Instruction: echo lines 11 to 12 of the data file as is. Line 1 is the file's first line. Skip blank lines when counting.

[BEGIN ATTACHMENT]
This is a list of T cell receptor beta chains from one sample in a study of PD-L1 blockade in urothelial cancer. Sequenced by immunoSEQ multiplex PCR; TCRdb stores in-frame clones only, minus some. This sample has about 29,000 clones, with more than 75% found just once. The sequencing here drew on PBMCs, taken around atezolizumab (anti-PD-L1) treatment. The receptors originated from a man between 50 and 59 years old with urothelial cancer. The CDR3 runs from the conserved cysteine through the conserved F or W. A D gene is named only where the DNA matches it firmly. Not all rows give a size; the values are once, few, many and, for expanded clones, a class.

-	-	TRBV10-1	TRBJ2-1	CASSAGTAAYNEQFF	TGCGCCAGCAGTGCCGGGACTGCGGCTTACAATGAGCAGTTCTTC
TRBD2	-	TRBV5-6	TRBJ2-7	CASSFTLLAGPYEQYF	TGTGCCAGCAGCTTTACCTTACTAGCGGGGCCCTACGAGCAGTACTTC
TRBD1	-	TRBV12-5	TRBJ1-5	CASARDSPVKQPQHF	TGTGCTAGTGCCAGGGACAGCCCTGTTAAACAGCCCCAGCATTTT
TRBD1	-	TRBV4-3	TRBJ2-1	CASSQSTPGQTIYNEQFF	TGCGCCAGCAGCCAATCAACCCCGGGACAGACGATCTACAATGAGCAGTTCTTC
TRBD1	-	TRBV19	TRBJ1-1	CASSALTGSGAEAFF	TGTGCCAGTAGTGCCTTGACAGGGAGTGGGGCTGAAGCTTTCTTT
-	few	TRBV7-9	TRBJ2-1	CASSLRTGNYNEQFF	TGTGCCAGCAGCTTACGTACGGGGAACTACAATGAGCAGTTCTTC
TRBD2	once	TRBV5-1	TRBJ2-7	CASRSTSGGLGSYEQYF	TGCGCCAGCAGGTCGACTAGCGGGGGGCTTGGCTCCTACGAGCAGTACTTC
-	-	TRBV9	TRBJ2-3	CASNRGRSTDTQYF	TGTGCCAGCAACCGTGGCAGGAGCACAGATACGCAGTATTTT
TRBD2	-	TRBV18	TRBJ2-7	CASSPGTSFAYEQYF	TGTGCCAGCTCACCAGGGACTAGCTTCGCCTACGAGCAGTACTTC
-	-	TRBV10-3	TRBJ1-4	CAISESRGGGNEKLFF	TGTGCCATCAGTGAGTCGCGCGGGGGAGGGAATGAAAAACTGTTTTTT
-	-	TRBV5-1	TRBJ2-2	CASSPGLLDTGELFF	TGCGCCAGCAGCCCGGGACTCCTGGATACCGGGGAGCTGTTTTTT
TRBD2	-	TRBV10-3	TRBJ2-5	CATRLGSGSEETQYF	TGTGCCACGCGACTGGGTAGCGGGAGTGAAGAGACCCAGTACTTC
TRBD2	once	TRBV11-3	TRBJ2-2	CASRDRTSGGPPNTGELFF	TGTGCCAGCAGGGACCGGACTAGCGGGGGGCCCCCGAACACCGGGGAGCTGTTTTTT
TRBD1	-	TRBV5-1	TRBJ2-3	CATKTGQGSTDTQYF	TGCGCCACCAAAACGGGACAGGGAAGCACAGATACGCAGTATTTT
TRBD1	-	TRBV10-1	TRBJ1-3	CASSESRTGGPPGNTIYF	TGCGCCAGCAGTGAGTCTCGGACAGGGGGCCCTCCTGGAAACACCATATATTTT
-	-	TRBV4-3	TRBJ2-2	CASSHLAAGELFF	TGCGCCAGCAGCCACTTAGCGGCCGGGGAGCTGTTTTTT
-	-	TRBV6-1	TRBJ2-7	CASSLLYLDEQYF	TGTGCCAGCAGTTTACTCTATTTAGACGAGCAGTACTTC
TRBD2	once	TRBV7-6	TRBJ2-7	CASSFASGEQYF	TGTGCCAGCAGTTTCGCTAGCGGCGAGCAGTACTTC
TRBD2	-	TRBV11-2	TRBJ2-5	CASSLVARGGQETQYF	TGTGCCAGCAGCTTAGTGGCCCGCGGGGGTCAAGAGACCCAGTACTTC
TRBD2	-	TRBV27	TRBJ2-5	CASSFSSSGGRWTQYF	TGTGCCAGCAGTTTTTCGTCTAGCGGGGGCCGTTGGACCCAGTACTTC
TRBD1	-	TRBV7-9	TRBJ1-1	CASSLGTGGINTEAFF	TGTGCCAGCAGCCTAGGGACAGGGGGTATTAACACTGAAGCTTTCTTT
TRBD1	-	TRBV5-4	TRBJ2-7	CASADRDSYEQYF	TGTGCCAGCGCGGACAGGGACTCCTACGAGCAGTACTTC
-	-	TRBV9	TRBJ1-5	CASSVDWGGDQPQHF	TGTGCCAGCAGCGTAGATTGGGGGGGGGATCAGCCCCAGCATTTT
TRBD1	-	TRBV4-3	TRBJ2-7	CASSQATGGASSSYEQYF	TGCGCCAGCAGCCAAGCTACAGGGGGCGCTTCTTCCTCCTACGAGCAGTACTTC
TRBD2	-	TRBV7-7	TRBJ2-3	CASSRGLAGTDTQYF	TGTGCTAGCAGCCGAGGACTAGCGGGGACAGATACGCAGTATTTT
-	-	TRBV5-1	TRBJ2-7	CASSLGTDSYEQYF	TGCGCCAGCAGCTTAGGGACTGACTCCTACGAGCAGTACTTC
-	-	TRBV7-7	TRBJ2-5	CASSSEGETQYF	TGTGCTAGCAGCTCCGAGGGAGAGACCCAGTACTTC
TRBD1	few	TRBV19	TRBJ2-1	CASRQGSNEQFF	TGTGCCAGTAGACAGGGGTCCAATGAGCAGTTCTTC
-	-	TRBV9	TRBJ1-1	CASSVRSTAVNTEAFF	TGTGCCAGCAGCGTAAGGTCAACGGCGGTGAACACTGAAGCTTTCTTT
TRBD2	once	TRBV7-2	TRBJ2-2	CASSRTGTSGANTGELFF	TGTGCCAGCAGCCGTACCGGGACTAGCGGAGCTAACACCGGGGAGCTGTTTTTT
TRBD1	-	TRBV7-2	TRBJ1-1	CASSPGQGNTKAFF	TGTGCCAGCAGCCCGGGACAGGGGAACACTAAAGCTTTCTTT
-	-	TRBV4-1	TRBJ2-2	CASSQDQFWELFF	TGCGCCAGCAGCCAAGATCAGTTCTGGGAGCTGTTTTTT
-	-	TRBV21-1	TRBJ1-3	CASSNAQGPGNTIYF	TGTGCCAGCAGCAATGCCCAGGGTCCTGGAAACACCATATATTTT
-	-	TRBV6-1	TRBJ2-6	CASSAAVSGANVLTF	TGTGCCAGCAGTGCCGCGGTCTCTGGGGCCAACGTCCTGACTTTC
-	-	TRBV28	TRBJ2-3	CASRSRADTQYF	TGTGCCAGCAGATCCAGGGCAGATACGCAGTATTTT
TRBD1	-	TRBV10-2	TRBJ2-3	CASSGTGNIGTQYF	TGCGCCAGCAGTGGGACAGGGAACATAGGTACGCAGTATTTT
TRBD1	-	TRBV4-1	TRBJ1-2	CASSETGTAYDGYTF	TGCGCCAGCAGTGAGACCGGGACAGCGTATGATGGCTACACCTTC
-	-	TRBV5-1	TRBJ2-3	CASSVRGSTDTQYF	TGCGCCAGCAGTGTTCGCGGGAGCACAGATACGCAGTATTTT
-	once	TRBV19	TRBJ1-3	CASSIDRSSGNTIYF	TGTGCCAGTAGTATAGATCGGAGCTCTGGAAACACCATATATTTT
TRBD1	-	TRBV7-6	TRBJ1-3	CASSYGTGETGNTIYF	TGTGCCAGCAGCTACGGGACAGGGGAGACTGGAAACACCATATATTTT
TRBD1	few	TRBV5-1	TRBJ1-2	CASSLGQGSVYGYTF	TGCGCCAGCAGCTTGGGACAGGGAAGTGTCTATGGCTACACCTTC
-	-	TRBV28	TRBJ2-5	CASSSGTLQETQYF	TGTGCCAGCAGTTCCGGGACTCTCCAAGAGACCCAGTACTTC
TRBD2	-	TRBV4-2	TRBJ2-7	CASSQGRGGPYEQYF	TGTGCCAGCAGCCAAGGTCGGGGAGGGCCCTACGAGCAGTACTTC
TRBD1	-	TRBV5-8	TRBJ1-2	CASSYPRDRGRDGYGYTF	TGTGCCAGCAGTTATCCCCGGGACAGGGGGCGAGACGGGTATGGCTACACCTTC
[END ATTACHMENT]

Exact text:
-	-	TRBV10-3	TRBJ1-4	CAISESRGGGNEKLFF	TGTGCCATCAGTGAGTCGCGCGGGGGAGGGAATGAAAAACTGTTTTTT
-	-	TRBV5-1	TRBJ2-2	CASSPGLLDTGELFF	TGCGCCAGCAGCCCGGGACTCCTGGATACCGGGGAGCTGTTTTTT